“This is not a game,” said Ana Ramirez, a hunger striker and member of New York Communities for Change. “Our lives and the lives of our families are on the line. We’re here for two days, for three days, for 10 days, for 100 days—until we are heard and treated with dignity.”

WHAT CAN WE DO?

  • Volunteer to support NYC hunger strikers. If you are an artist, educator, dancer, writer, musician or have other skills—you are needed! See Strike Volunteer Sign-up Form.  
  • If you are able to, donate to the Hunger Strike Support Fund to cover meal stipends for hunger strikers’ families, and to provide PPE and sleeping materials for onsite strikers. 
  • Follow the Fund Excluded Workers coalition and Make the Road New York on social media to stay up to date on the progress of the hunger strike.
  • Add your name to the petition to Governor Cuomo to establish a $3.5 billion relief fund for excluded workers.

2. Moratorium Now!

“All deportations and immigrant detentions must stop while the current immigration system is abolished and re-imagined.” —JHISN leaflet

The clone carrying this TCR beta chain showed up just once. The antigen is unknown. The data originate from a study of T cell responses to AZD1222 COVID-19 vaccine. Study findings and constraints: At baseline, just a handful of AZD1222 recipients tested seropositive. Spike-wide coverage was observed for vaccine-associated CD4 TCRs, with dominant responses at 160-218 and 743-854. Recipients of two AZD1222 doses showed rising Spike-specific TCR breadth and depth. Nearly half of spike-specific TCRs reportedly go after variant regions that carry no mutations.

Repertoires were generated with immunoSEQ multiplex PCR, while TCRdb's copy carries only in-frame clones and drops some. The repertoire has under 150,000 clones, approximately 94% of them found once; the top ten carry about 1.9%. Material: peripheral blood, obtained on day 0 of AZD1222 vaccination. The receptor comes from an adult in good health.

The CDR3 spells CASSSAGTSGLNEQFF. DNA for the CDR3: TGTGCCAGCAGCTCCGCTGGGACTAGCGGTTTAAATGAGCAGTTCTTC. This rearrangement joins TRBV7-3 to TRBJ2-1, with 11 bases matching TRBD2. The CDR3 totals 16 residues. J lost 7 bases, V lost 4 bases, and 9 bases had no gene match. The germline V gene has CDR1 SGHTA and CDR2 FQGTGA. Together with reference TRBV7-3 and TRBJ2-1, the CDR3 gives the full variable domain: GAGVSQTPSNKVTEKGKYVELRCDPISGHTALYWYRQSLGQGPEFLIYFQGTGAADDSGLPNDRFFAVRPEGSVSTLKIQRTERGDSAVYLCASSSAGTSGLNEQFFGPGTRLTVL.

The early days of the Biden administration demonstrate that the long-standing demand for a complete moratorium on immigration detentions and deportations is more urgent than ever. Since the election, right-wing anti-immigrant forces have mobilized to stop the new administration’s reform efforts. For their part, leading Democrats show signs of sliding back into an unprincipled “good immigrant vs. bad immigrant” approach to immigration legislation. Without a groundswell of support for a real moratorium, millions of undocumented immigrants will continue to be threatened by arrest and expulsion. JHISN joins the call for a Deportation Moratorium Now!

Biden started his term by proudly announcing a 100-day limited “pause” on many deportations and detentions. Within days, Texas Attorney General Ken Paxton sued to stop the new policy. He succeeded, obtaining a temporary restraining order against the moratorium from a Trump-appointed U.S. District judge. This has now become an indefinite temporary injunction.